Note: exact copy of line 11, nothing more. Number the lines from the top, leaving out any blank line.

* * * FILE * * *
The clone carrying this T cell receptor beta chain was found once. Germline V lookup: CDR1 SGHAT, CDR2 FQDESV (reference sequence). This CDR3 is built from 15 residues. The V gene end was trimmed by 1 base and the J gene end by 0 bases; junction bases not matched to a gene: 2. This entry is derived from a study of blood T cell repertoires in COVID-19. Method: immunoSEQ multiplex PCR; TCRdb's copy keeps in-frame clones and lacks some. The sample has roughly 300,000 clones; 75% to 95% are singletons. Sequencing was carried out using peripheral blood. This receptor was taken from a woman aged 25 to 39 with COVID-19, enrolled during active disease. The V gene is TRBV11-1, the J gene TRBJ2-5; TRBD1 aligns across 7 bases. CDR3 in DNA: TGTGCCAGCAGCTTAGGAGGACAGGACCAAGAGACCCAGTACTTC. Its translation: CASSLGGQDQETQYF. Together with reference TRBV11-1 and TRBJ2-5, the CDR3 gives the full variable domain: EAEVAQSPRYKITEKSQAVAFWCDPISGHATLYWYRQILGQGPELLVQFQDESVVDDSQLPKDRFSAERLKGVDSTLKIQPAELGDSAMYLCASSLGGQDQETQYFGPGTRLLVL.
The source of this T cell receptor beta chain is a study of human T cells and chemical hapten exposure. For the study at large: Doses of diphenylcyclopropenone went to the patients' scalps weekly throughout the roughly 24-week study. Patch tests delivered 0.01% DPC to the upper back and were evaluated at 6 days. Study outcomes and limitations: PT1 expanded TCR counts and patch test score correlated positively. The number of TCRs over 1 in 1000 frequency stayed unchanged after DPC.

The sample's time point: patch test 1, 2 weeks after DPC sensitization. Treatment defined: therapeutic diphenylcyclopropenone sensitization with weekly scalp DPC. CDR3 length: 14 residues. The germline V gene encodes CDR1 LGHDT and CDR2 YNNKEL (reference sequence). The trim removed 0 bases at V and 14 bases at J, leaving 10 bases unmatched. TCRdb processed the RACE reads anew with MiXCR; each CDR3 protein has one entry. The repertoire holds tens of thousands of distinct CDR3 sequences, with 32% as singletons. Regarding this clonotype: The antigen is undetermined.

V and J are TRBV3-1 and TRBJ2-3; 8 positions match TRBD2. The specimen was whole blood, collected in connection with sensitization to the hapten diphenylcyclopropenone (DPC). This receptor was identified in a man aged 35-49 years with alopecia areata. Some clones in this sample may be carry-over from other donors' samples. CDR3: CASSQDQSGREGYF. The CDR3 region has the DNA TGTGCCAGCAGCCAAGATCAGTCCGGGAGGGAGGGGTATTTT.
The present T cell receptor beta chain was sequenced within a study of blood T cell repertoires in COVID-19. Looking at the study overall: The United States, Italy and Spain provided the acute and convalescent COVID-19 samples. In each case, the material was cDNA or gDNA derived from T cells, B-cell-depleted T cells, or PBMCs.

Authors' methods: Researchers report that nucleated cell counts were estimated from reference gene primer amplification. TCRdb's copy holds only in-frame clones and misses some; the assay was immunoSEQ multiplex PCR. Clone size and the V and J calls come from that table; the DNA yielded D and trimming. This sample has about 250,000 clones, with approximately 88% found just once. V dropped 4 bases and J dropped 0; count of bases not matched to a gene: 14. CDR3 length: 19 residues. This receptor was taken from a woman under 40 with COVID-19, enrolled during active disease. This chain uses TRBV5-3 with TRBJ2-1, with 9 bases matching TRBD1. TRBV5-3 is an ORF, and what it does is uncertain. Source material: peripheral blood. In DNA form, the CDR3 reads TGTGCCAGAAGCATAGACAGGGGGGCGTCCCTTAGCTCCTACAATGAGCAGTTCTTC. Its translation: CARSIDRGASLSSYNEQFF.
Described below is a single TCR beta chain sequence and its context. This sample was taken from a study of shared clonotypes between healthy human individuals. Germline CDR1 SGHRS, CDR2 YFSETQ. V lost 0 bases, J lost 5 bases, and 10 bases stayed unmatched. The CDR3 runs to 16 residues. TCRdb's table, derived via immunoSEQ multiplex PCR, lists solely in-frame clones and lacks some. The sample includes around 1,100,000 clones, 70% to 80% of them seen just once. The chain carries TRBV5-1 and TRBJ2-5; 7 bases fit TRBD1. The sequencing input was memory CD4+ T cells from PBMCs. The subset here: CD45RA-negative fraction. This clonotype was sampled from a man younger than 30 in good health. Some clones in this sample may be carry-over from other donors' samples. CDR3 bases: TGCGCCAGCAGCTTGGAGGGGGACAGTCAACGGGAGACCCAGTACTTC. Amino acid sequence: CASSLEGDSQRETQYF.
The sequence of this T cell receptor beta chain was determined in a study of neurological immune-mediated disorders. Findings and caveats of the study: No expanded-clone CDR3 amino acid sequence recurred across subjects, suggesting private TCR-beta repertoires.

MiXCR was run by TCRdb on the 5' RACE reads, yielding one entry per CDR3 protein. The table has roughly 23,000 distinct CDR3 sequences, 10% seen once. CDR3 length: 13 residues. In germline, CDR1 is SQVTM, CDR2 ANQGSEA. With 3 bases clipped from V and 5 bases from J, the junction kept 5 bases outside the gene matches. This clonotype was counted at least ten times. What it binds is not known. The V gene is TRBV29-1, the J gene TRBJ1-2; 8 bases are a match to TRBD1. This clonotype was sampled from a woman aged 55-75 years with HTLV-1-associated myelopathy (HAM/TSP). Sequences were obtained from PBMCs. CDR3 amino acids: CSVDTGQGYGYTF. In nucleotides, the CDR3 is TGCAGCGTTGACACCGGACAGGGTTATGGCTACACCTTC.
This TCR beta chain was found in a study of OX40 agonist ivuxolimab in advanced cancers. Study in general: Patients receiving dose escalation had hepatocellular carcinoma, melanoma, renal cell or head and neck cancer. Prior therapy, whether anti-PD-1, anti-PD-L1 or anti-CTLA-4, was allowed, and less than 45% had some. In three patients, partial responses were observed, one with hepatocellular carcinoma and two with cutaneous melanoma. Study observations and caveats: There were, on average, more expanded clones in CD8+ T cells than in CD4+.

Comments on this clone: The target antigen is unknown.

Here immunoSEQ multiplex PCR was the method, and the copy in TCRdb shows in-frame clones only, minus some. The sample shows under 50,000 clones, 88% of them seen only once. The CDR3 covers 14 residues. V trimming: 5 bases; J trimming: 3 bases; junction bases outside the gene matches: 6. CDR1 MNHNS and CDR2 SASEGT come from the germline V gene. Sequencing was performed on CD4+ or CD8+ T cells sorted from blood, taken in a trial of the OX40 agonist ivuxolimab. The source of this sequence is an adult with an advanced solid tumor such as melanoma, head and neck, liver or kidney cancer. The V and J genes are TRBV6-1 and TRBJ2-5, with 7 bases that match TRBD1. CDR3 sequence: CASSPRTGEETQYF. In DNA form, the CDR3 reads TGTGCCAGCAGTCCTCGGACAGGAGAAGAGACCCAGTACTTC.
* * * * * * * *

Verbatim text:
Comments on this clone: The target antigen is unknown.